Printed from https://www.writing.com/main/view_item/item_id/2296174-Bipolar-Disorder---My-Story
by JPR217
Rated: E · Essay · Personal · #2296174
A writer's personal experience with the highs and lows of manic-depression.

Kay Redfield Jamison, the patroness saint those with bipolar disorder, dislikes the name of the illness. She prefers the term manic-depression as one can experience both extremes simultaneously. This oxymoron may baffle the outsider but as one who has suffered mixed states throughout my life there is no contradiction.

Opposites negate in math, but they compound in the real world. Drink six beers and six cups of coffee simultaneously. Will the stimulant - caffeine and the depressant - alcohol negate one another, leaving you relaxed and sober? No. You will become drunk and wired at the same time and your body will shows signs of both. THAT is a mixed state; depression and mania combined.

John Adams, Theodore Roosevelt, William Tecumseh Sherman, Winston Churchill, Lyndon Johnson, Vincent Van Gogh, Alfred Tennyson, Ted Turner, Edgar Allen Poe, Ludwig Von Beethoven, Kurt Cobain, Ozzy Osbourne - I know my brethren. They stand out as bonfires on the pages of history, literature and in popular culture.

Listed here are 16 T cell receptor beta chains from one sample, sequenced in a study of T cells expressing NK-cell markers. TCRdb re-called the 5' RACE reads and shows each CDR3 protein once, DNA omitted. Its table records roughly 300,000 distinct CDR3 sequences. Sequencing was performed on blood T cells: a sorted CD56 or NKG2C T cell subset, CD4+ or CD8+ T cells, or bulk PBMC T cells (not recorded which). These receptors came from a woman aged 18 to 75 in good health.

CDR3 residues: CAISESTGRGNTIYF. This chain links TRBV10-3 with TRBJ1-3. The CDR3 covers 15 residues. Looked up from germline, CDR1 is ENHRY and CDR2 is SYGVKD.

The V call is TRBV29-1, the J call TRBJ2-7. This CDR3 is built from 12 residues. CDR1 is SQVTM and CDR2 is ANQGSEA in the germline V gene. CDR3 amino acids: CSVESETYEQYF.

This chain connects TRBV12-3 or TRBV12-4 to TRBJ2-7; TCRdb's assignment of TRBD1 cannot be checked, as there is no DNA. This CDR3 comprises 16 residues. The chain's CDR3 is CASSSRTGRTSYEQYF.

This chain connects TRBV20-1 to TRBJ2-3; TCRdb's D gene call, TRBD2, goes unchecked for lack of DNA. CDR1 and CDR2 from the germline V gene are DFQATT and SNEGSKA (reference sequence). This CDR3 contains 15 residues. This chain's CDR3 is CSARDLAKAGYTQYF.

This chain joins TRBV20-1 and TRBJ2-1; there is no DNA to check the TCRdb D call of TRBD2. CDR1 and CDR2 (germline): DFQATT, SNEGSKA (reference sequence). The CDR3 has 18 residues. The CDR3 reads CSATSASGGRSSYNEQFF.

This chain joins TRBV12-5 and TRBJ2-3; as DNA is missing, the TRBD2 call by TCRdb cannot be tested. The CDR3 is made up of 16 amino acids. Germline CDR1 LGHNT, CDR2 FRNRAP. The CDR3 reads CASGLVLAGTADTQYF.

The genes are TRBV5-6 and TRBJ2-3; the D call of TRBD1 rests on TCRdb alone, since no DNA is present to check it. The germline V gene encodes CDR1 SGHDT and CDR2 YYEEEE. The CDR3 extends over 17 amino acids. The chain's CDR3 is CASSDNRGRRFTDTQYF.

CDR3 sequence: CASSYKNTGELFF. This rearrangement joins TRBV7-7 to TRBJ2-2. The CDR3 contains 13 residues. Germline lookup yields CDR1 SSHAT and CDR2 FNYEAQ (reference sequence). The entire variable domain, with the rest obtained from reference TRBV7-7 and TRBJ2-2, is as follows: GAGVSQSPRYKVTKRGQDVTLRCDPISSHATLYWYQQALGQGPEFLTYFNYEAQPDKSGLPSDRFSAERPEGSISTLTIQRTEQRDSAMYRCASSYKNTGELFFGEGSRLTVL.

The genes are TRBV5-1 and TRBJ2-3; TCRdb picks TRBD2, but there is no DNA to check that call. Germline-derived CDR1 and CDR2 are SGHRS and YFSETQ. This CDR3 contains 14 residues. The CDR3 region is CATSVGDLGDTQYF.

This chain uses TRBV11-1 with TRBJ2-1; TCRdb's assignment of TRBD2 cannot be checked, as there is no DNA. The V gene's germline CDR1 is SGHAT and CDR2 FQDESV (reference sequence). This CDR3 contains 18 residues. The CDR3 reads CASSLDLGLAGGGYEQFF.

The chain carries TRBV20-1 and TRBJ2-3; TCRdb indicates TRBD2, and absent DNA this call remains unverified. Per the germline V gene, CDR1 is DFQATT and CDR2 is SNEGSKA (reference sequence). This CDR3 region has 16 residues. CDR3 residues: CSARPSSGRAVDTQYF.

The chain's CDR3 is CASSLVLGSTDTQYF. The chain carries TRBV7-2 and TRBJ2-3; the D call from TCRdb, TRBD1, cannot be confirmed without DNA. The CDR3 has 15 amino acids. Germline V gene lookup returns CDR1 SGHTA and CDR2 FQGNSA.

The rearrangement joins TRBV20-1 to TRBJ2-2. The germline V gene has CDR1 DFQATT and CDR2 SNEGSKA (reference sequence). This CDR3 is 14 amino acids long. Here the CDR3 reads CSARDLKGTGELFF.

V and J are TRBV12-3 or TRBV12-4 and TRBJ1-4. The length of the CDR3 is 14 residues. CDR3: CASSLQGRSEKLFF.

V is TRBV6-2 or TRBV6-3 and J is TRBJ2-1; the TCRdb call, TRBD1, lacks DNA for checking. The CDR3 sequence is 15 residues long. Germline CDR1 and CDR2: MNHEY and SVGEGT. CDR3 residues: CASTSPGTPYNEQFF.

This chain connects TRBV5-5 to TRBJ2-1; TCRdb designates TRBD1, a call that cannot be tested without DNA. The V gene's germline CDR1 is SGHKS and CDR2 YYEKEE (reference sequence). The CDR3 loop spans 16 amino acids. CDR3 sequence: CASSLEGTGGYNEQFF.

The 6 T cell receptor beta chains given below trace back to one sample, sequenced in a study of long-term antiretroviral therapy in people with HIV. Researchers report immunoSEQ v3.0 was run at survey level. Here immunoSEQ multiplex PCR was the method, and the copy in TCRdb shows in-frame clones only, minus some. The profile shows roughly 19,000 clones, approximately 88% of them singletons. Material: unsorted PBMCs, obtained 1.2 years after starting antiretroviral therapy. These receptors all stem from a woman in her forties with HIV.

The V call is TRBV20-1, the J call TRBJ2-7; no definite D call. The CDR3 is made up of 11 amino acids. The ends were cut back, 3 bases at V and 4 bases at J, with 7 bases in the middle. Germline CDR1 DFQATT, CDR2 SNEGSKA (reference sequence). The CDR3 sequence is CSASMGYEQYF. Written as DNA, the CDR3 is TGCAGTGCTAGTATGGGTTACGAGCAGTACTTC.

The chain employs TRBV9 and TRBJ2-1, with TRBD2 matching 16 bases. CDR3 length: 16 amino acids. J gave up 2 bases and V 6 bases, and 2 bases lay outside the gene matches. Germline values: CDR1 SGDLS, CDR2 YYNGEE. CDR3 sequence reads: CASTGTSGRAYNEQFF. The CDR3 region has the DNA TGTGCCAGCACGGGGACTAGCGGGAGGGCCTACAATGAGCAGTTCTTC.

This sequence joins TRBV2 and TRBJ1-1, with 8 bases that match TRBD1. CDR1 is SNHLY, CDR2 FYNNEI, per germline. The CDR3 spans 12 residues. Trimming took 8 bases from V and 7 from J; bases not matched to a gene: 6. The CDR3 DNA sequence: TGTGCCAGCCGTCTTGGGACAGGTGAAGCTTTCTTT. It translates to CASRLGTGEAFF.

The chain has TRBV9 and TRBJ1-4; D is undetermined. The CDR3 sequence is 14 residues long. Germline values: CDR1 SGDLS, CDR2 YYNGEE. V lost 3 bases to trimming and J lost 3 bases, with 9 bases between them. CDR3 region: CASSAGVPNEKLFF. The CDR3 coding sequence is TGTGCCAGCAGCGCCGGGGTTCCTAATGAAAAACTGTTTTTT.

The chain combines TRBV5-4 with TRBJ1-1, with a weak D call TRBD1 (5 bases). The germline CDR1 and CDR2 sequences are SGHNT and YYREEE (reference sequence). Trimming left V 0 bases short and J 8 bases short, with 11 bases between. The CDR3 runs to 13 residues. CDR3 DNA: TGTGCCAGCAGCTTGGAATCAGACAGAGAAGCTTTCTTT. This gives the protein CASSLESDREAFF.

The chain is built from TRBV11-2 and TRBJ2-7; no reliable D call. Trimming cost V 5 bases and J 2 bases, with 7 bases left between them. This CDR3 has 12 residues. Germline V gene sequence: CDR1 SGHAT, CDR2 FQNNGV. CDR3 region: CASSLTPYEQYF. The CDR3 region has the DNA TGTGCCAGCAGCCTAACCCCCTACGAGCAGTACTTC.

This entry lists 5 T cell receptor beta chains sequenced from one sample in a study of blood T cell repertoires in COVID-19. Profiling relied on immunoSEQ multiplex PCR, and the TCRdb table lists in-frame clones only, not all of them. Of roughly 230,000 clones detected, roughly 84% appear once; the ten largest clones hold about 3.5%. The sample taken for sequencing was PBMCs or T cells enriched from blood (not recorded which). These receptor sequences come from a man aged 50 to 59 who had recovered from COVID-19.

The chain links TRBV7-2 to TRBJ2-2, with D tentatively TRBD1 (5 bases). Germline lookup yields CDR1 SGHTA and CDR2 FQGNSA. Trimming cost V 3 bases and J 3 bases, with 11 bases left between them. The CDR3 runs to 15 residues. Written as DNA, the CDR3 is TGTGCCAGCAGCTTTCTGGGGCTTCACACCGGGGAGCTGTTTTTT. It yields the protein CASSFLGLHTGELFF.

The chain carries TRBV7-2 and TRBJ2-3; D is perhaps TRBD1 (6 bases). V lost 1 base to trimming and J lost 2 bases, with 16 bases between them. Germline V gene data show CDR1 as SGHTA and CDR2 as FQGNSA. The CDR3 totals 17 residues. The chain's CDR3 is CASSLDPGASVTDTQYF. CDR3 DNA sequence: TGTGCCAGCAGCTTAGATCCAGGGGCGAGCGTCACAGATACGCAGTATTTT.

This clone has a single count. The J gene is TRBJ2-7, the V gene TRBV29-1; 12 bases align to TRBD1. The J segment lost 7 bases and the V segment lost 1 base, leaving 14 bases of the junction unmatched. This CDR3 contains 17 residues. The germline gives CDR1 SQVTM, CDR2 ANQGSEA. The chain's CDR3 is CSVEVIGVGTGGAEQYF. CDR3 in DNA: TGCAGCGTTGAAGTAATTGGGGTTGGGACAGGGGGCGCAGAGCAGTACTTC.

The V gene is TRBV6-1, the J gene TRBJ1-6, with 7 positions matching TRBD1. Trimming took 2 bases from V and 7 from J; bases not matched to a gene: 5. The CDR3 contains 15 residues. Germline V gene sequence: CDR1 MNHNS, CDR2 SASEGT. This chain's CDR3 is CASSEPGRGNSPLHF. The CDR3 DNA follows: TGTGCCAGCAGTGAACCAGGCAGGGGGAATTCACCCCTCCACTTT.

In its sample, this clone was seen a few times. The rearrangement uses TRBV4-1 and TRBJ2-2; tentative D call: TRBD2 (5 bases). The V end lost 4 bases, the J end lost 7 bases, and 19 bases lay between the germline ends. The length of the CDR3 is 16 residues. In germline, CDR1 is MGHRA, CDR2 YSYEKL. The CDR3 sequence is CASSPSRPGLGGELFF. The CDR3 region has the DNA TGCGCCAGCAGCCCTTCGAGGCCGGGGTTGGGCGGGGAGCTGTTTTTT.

I only mention men because I can easily see the thing in them. Women are tougher read. The actress Catherine Zeta Jones sought treatment for bipolar disorder, which I never would have guessed, as her public persona is remarkably composed. Maybe the thing manifests differently between the sexes.

People like me add the color to the world's blank canvas. Perhaps evolution selected us for our creative ability; to entertain and enrich the monotonous lives of the masses. Or maybe bipolar disorder is a genetic error, like an extra chromosome; something that serves no true purpose.

I think bipolar disorder is as much a personality type as an illness. It vividly and luridly colors my reality. It provides speed of thought and the quick wit that I can spew. At times it provides a streak of creative brilliance. It also causes my worst deficiencies, my haunting self-doubts and my constant inner pain. It drives my endless search for meaning in all things, however trivial.